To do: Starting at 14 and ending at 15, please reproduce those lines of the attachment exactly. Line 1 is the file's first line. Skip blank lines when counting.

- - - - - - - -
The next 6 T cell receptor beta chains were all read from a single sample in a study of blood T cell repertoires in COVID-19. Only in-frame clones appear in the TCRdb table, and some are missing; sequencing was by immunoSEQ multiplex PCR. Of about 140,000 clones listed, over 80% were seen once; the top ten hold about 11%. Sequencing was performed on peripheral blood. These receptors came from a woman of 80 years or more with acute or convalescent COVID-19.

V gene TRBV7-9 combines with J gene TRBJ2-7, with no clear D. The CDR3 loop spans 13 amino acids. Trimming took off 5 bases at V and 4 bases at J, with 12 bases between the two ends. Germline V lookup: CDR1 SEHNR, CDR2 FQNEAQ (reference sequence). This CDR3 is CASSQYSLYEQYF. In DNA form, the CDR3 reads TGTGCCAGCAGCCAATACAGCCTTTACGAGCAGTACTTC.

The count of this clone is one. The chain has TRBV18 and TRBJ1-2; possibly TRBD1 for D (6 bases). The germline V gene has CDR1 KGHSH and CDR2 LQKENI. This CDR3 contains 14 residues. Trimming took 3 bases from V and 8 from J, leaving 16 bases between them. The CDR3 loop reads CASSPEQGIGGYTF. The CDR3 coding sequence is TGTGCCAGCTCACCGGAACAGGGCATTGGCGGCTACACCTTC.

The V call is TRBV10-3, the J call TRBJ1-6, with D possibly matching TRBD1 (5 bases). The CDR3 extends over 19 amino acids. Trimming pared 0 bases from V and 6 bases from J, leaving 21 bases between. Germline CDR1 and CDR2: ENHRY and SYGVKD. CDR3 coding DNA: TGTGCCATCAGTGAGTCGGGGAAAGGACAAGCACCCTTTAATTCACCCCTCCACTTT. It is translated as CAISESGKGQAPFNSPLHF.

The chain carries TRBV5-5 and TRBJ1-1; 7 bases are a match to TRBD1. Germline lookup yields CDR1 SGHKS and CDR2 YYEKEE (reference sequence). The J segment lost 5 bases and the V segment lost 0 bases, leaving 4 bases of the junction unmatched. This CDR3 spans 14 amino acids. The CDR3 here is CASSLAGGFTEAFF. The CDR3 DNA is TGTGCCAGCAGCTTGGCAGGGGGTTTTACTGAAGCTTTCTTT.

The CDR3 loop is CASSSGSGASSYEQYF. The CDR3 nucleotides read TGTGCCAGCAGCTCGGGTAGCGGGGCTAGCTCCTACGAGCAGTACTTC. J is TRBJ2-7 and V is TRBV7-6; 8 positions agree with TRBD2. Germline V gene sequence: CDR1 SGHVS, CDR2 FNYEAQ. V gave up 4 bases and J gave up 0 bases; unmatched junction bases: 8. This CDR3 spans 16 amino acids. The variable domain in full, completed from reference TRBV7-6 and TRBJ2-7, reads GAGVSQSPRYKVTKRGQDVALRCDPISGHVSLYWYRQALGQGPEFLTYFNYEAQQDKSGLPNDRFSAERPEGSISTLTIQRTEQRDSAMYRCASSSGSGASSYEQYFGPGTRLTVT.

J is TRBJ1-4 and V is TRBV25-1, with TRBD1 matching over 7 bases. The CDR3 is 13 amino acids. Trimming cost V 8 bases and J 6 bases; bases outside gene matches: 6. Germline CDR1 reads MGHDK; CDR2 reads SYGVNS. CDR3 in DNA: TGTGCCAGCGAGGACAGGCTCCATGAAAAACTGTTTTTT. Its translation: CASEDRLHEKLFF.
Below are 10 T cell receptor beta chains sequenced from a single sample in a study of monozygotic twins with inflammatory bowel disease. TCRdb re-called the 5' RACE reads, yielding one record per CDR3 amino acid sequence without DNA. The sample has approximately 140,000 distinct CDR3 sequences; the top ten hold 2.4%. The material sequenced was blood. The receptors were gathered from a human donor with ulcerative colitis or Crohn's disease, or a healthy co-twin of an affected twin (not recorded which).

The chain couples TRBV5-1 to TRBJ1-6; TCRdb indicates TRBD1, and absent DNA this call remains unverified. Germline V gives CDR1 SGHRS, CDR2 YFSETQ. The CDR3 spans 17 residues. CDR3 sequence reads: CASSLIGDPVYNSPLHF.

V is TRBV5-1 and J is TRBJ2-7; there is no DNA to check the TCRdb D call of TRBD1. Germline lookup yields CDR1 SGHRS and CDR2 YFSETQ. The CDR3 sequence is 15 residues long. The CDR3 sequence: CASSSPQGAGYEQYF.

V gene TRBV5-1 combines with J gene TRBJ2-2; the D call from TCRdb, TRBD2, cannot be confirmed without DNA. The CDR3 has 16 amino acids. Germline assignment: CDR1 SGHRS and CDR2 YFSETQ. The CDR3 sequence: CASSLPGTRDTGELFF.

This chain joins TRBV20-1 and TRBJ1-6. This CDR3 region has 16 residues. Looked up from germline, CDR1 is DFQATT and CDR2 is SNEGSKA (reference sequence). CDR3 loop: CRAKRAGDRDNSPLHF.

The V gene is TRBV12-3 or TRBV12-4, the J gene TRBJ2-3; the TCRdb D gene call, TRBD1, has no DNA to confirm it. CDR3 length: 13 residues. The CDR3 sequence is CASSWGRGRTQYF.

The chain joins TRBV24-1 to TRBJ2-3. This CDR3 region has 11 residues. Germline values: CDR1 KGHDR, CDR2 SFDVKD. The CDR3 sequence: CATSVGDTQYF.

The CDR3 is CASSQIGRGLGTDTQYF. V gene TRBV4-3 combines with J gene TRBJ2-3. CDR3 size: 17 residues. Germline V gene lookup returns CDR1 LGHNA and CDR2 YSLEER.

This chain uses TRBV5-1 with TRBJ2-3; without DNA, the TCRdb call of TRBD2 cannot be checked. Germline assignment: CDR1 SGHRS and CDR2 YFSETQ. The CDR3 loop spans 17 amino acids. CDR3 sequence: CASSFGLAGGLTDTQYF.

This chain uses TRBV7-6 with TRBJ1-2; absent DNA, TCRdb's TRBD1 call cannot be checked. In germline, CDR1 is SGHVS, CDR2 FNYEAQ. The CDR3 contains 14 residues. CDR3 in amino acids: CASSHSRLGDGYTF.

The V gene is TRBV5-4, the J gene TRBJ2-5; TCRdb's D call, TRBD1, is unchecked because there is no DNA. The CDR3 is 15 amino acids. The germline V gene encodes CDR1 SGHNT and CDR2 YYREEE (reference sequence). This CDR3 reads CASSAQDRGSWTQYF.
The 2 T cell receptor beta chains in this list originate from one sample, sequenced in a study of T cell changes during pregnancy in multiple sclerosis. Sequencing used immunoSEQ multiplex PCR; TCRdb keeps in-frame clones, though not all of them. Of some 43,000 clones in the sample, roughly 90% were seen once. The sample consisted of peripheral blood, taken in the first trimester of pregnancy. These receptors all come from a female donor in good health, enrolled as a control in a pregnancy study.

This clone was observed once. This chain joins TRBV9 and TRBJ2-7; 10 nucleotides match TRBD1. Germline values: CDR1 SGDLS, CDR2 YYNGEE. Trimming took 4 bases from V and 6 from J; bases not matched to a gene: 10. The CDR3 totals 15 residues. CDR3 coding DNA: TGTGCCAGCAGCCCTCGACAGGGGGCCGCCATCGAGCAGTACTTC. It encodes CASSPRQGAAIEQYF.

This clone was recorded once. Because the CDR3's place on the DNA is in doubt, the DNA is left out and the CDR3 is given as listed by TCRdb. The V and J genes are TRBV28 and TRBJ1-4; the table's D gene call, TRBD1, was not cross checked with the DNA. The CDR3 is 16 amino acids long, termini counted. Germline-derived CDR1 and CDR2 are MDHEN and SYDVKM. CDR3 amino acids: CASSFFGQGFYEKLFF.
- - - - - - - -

The chain joins TRBV24-1 to TRBJ2-3. This CDR3 region has 11 residues. Germline values: CDR1 KGHDR, CDR2 SFDVKD. The CDR3 sequence: CATSVGDTQYF.

The CDR3 is CASSQIGRGLGTDTQYF. V gene TRBV4-3 combines with J gene TRBJ2-3. CDR3 size: 17 residues. Germline V gene lookup returns CDR1 LGHNA and CDR2 YSLEER.